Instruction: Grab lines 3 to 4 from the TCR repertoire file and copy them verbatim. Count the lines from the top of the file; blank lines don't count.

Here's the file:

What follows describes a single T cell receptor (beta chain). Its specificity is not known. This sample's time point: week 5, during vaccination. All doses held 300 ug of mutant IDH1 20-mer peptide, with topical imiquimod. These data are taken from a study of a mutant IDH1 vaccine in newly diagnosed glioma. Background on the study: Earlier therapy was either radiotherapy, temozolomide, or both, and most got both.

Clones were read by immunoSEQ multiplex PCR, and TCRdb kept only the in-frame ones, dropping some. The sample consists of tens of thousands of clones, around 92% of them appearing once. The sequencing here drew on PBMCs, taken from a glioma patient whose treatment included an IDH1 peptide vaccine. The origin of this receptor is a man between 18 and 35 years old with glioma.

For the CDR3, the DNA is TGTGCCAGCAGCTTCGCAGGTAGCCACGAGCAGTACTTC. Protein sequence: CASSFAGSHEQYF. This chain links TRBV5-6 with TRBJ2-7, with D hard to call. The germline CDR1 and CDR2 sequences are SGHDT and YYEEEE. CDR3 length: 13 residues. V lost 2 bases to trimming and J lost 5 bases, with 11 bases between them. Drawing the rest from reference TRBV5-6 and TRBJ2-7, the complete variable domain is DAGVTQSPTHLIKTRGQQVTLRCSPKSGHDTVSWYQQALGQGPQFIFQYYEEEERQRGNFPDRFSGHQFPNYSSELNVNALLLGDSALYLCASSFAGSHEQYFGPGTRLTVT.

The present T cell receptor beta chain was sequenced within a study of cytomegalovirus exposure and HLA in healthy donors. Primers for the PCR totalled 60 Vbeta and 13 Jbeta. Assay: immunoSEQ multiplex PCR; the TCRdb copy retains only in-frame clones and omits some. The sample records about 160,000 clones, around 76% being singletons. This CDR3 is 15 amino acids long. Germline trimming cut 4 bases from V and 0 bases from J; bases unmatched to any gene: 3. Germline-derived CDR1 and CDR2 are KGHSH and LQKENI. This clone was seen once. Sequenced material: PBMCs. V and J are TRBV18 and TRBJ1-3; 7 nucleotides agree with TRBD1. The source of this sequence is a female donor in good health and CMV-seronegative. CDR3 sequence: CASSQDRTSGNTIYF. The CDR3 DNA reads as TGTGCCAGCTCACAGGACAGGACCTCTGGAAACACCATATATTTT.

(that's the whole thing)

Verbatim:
For the CDR3, the DNA is TGTGCCAGCAGCTTCGCAGGTAGCCACGAGCAGTACTTC. Protein sequence: CASSFAGSHEQYF. This chain links TRBV5-6 with TRBJ2-7, with D hard to call. The germline CDR1 and CDR2 sequences are SGHDT and YYEEEE. CDR3 length: 13 residues. V lost 2 bases to trimming and J lost 5 bases, with 11 bases between them. Drawing the rest from reference TRBV5-6 and TRBJ2-7, the complete variable domain is DAGVTQSPTHLIKTRGQQVTLRCSPKSGHDTVSWYQQALGQGPQFIFQYYEEEERQRGNFPDRFSGHQFPNYSSELNVNALLLGDSALYLCASSFAGSHEQYFGPGTRLTVT.

The present T cell receptor beta chain was sequenced within a study of cytomegalovirus exposure and HLA in healthy donors. Primers for the PCR totalled 60 Vbeta and 13 Jbeta. Assay: immunoSEQ multiplex PCR; the TCRdb copy retains only in-frame clones and omits some. The sample records about 160,000 clones, around 76% being singletons. This CDR3 is 15 amino acids long. Germline trimming cut 4 bases from V and 0 bases from J; bases unmatched to any gene: 3. Germline-derived CDR1 and CDR2 are KGHSH and LQKENI. This clone was seen once. Sequenced material: PBMCs. V and J are TRBV18 and TRBJ1-3; 7 nucleotides agree with TRBD1. The source of this sequence is a female donor in good health and CMV-seronegative. CDR3 sequence: CASSQDRTSGNTIYF. The CDR3 DNA reads as TGTGCCAGCTCACAGGACAGGACCTCTGGAAACACCATATATTTT.